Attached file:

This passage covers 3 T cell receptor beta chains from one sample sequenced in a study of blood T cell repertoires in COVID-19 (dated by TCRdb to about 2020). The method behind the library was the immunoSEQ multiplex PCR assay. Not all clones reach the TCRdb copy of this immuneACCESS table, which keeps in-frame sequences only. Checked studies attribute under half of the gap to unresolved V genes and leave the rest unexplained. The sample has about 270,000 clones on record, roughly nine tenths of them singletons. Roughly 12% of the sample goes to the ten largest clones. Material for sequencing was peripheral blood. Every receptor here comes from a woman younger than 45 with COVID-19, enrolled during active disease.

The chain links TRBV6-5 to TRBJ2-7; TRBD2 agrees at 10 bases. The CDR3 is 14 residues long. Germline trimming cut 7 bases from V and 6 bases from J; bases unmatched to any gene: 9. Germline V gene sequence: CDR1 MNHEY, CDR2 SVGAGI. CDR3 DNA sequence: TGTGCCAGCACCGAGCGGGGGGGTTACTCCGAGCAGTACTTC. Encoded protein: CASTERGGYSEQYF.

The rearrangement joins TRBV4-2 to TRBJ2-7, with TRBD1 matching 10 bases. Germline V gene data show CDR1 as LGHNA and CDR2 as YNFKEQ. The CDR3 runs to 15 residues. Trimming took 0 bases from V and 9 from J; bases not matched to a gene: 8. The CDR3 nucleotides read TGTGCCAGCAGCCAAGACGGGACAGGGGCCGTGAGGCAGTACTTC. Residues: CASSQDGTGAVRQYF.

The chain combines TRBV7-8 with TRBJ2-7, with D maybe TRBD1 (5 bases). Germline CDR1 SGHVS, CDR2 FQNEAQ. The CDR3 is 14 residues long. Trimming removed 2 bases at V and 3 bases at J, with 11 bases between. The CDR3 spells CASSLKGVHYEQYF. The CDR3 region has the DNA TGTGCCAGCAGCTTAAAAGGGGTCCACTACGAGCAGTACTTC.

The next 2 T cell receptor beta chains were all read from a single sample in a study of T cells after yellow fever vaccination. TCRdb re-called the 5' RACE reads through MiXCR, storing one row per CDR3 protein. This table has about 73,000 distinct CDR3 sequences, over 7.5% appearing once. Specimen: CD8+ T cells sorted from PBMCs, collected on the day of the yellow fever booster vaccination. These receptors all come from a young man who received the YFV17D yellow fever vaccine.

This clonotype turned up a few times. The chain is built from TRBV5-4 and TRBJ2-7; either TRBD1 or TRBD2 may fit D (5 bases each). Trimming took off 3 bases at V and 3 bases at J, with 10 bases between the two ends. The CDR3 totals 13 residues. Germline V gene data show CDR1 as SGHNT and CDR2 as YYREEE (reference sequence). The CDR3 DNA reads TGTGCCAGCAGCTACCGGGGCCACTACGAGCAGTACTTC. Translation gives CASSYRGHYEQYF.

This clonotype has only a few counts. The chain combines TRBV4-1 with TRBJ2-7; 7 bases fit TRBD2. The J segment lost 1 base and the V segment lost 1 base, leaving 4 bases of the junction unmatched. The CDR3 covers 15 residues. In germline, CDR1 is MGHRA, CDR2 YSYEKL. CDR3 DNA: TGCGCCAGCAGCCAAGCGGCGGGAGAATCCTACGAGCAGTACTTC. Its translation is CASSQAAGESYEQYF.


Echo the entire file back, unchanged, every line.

This passage covers 3 T cell receptor beta chains from one sample sequenced in a study of blood T cell repertoires in COVID-19 (dated by TCRdb to about 2020). The method behind the library was the immunoSEQ multiplex PCR assay. Not all clones reach the TCRdb copy of this immuneACCESS table, which keeps in-frame sequences only. Checked studies attribute under half of the gap to unresolved V genes and leave the rest unexplained. The sample has about 270,000 clones on record, roughly nine tenths of them singletons. Roughly 12% of the sample goes to the ten largest clones. Material for sequencing was peripheral blood. Every receptor here comes from a woman younger than 45 with COVID-19, enrolled during active disease.

The chain links TRBV6-5 to TRBJ2-7; TRBD2 agrees at 10 bases. The CDR3 is 14 residues long. Germline trimming cut 7 bases from V and 6 bases from J; bases unmatched to any gene: 9. Germline V gene sequence: CDR1 MNHEY, CDR2 SVGAGI. CDR3 DNA sequence: TGTGCCAGCACCGAGCGGGGGGGTTACTCCGAGCAGTACTTC. Encoded protein: CASTERGGYSEQYF.

The rearrangement joins TRBV4-2 to TRBJ2-7, with TRBD1 matching 10 bases. Germline V gene data show CDR1 as LGHNA and CDR2 as YNFKEQ. The CDR3 runs to 15 residues. Trimming took 0 bases from V and 9 from J; bases not matched to a gene: 8. The CDR3 nucleotides read TGTGCCAGCAGCCAAGACGGGACAGGGGCCGTGAGGCAGTACTTC. Residues: CASSQDGTGAVRQYF.

The chain combines TRBV7-8 with TRBJ2-7, with D maybe TRBD1 (5 bases). Germline CDR1 SGHVS, CDR2 FQNEAQ. The CDR3 is 14 residues long. Trimming removed 2 bases at V and 3 bases at J, with 11 bases between. The CDR3 spells CASSLKGVHYEQYF. The CDR3 region has the DNA TGTGCCAGCAGCTTAAAAGGGGTCCACTACGAGCAGTACTTC.

The next 2 T cell receptor beta chains were all read from a single sample in a study of T cells after yellow fever vaccination. TCRdb re-called the 5' RACE reads through MiXCR, storing one row per CDR3 protein. This table has about 73,000 distinct CDR3 sequences, over 7.5% appearing once. Specimen: CD8+ T cells sorted from PBMCs, collected on the day of the yellow fever booster vaccination. These receptors all come from a young man who received the YFV17D yellow fever vaccine.

This clonotype turned up a few times. The chain is built from TRBV5-4 and TRBJ2-7; either TRBD1 or TRBD2 may fit D (5 bases each). Trimming took off 3 bases at V and 3 bases at J, with 10 bases between the two ends. The CDR3 totals 13 residues. Germline V gene data show CDR1 as SGHNT and CDR2 as YYREEE (reference sequence). The CDR3 DNA reads TGTGCCAGCAGCTACCGGGGCCACTACGAGCAGTACTTC. Translation gives CASSYRGHYEQYF.

This clonotype has only a few counts. The chain combines TRBV4-1 with TRBJ2-7; 7 bases fit TRBD2. The J segment lost 1 base and the V segment lost 1 base, leaving 4 bases of the junction unmatched. The CDR3 covers 15 residues. In germline, CDR1 is MGHRA, CDR2 YSYEKL. CDR3 DNA: TGCGCCAGCAGCCAAGCGGCGGGAGAATCCTACGAGCAGTACTTC. Its translation is CASSQAAGESYEQYF.